While some town residents may never enter the Fort Frances Tourist Information Centre, it’s a valuable asset to those who are unfamiliar with our community.
The centre offers in-depth tourist information about attractions within the town and northwestern Ontario as a whole.
Staff at the centre say they’ve noticed an increase in traffic from road trippers and families passing through Fort Frances this year.
“You have a lot of families that are staying in International Falls and just want to come up to Canada to say they’ve been, so that’s really cool,” said Emma Dykstra, tourism and events co-ordinator at the centre.
“You never realize how much Fort Frances has to offer as a representation of what Canada is, as far as fishing and the stores that we have and what they sell.
“That kind of stuff is pretty cool,” she added.
While a majority of the visitor traffic through Fort Frances consist of fisherman from Minnesota, Dyskstra noted an increase in those travelling here from Kentucky and other parts of the United States.
She told the Times a German-Australian couple who were road tripping from Calgary passed through the centre, as well as tourists from France.
“We even had a Saudi Arabian family come in,” Dykstra said. “We’ve had people from all over actually.”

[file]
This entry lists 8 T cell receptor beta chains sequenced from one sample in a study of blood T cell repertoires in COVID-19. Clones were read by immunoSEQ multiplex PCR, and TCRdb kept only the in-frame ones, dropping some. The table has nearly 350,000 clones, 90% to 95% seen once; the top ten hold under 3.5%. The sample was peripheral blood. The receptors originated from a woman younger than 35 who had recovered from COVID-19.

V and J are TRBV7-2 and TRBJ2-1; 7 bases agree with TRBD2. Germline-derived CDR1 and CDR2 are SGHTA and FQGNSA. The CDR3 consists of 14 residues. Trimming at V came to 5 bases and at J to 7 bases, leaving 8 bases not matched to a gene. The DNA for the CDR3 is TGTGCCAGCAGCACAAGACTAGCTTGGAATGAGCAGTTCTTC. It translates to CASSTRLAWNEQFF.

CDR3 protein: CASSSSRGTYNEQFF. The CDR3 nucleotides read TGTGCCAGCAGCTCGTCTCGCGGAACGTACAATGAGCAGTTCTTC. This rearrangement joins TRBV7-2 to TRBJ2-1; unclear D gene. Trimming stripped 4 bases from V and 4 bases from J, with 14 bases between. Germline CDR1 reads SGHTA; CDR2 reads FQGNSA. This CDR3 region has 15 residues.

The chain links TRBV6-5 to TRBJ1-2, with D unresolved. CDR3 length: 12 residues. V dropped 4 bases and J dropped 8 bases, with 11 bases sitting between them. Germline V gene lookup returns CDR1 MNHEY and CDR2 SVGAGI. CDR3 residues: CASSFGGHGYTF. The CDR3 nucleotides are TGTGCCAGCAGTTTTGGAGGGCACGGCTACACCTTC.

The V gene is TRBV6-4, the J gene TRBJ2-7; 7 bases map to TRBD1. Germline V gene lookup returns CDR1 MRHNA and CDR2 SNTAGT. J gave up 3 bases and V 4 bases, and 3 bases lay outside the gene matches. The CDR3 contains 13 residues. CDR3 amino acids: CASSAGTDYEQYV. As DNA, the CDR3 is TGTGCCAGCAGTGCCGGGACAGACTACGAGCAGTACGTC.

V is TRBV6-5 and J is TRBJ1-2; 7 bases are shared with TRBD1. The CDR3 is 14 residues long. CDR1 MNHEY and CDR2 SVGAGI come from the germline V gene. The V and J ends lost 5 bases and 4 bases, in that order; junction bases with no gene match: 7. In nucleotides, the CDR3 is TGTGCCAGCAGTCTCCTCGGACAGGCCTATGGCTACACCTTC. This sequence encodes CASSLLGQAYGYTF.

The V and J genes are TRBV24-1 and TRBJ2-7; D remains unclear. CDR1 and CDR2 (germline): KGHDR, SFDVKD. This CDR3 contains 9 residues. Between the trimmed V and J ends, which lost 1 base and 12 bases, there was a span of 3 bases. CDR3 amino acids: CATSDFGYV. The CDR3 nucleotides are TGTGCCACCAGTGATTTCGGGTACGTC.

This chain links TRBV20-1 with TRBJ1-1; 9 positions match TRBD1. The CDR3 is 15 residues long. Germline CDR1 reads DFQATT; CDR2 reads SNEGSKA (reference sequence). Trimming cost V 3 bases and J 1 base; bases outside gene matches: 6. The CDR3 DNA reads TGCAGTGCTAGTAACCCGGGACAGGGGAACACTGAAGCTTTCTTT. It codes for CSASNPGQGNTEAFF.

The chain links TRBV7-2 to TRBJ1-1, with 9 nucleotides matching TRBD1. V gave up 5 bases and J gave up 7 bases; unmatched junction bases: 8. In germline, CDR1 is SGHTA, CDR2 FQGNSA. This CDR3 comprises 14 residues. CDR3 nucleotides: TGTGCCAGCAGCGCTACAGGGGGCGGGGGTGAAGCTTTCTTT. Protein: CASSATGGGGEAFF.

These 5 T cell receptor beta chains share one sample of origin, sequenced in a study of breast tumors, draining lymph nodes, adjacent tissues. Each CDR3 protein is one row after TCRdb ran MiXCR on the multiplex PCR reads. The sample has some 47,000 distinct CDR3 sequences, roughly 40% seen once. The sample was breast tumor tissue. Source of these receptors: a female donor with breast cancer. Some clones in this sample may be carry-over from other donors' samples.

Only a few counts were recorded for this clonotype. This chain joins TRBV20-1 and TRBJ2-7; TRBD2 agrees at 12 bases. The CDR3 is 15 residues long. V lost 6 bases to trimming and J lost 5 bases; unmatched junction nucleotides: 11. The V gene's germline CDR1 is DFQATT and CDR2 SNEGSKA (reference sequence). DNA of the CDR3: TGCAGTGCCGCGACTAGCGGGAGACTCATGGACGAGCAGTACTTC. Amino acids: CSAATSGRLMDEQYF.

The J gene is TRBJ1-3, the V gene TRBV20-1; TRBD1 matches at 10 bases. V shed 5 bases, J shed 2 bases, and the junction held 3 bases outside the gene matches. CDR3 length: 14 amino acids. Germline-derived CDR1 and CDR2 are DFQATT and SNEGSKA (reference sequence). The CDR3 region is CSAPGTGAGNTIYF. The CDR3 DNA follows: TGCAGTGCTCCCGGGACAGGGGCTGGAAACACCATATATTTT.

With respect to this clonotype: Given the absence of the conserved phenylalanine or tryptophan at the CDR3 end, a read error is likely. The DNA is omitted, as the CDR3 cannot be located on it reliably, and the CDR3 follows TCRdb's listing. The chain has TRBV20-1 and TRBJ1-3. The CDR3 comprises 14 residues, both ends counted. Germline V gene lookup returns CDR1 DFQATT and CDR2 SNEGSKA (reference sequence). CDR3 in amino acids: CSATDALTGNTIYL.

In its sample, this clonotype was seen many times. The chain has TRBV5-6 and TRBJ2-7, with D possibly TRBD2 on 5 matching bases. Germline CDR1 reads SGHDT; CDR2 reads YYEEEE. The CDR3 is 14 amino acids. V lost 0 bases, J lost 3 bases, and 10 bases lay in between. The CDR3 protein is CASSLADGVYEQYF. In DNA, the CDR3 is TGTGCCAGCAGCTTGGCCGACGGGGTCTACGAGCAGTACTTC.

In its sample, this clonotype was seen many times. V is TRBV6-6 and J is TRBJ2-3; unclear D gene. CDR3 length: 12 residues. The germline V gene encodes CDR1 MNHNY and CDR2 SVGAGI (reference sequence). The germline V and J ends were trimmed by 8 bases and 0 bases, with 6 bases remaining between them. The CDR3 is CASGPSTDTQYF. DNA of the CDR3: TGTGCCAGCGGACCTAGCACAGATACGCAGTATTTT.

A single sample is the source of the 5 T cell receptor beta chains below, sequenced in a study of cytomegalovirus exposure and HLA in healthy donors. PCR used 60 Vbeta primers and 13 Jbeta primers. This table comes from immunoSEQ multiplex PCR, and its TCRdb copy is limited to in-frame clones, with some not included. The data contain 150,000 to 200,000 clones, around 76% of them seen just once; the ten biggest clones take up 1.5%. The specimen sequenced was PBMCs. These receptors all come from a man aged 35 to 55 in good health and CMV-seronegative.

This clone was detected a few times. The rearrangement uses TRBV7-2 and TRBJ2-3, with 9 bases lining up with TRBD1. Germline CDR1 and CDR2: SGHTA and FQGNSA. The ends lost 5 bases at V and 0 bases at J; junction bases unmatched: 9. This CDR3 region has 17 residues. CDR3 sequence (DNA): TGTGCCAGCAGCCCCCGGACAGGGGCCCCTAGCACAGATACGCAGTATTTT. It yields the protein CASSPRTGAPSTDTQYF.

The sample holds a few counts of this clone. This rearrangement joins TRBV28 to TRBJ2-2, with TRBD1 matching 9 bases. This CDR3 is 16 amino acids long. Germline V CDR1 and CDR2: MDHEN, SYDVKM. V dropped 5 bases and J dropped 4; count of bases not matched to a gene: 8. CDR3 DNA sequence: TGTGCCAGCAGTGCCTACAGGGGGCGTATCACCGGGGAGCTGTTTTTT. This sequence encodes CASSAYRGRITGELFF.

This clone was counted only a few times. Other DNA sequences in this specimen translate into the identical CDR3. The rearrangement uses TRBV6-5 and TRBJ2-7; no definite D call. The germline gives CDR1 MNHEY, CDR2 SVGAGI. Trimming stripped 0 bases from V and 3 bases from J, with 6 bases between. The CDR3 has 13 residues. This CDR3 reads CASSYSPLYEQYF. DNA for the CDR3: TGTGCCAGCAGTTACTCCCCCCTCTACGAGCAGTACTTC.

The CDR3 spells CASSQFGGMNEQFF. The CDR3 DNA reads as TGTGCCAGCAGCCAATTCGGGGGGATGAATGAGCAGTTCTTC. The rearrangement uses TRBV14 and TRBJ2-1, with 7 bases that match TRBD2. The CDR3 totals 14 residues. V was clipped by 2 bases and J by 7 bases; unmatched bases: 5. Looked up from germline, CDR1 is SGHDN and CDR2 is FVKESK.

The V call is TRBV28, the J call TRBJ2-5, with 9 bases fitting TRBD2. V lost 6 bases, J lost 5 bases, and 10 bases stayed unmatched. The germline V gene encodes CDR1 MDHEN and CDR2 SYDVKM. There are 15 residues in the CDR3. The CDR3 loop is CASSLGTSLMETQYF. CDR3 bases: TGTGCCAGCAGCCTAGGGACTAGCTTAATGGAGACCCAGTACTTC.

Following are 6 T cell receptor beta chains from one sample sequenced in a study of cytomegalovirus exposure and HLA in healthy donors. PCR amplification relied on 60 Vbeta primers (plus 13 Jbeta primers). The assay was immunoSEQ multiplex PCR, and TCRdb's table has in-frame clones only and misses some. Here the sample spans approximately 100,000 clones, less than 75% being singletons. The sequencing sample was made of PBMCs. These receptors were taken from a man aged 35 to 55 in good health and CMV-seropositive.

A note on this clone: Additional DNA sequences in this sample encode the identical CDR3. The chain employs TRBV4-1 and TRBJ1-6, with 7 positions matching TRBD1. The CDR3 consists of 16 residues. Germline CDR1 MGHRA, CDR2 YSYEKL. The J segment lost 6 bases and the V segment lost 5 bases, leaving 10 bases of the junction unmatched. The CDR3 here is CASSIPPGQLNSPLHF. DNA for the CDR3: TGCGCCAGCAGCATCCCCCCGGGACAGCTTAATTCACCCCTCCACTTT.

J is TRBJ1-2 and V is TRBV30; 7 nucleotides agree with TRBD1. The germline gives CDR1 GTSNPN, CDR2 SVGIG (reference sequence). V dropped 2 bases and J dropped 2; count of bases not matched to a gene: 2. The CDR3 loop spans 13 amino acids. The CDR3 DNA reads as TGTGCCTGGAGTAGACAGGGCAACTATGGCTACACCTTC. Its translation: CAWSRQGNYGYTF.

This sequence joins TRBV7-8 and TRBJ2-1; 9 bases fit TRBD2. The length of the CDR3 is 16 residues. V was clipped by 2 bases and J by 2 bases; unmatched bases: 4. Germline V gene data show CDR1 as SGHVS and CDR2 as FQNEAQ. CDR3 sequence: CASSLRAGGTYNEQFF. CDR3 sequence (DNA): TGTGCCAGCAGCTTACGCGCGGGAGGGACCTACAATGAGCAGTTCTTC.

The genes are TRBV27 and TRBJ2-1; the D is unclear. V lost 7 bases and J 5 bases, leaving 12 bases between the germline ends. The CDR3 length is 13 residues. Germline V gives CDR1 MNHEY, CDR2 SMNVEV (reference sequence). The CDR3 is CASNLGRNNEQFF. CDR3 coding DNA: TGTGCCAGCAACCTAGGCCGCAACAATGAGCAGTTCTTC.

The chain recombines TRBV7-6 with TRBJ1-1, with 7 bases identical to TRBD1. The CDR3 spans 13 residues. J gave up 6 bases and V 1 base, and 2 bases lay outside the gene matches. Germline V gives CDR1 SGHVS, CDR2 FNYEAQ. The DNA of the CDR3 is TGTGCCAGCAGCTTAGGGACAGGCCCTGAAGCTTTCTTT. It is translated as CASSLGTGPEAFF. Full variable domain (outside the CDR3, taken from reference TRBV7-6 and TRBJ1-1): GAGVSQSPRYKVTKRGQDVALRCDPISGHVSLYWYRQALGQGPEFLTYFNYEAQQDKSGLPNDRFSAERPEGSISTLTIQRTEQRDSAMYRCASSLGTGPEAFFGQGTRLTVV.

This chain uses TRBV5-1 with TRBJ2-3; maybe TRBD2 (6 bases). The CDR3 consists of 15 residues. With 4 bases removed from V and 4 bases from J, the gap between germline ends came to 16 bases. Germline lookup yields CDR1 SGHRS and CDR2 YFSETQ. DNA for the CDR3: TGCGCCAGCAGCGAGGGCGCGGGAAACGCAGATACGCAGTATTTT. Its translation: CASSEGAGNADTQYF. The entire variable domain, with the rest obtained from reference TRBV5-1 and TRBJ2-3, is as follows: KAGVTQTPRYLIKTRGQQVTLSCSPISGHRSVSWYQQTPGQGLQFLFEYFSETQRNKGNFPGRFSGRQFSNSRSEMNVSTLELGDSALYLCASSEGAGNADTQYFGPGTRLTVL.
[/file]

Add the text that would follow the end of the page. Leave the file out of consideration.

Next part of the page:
“If you go through our guest book it’s pretty interesting to see the variety of [places people come from],” she added.
Dykstra told the Times that the centre has already experienced the busiest parts of summer, with June consistently being one of the more popular months for American tourists.
In early September, there’s an increase of older couples who reside south of the border going on vacation in Canada, as well, Dykstra noted.
When folks come to the tourist centre for information about Fort Frances, the staff always suggest visiting Scott Street for some local shopping and Front Street for the view.
“We see our waterfront as a really big tourist attraction, especially with the Hallett and the lookout tower,” Dykstra explained.
The centre’s staff also recommend visiting the local museum and the Kay-Nah-Chi-Wah-Nung Historical Centre to get a better grasp on local history pertaining to the district and surrounding First Nations.
While tourists who are looking for a relaxing ride through the district are often sent to Nestor Falls, according to Dykstra.
One of the centre’s main attractions for those visiting or passing through Fort Frances is the life-sized Canadian moose in the foyer they can get photographed with.
Meanwhile, the town’s location, being the gateway to those travelling west of Ontario and situated on an international border, makes the centre much-needed for those travelling through the area, said Dykstra.
“Because Fort Frances is a small town, it’s hard to look up stuff to do [online],” she noted.
“When you go to Toronto, it’s easy to find a list of festivals and things that are happening. But since we’re smaller, it’s nice to have a tourist centre you can pop into and get more detailed information from locals.”
Lauren Hamilton, who also works at the Tourist Information Centre, told the Times it’s nice for tourists to get personal opinions from people who live in the area so they can learn about some of the hidden spots or gems that might not be commonly known.
Both Dykstra and Hamilton will be leaving the centre shortly to return to school but it will remain open to tourists until the end of September, at which time it closes until May of next year.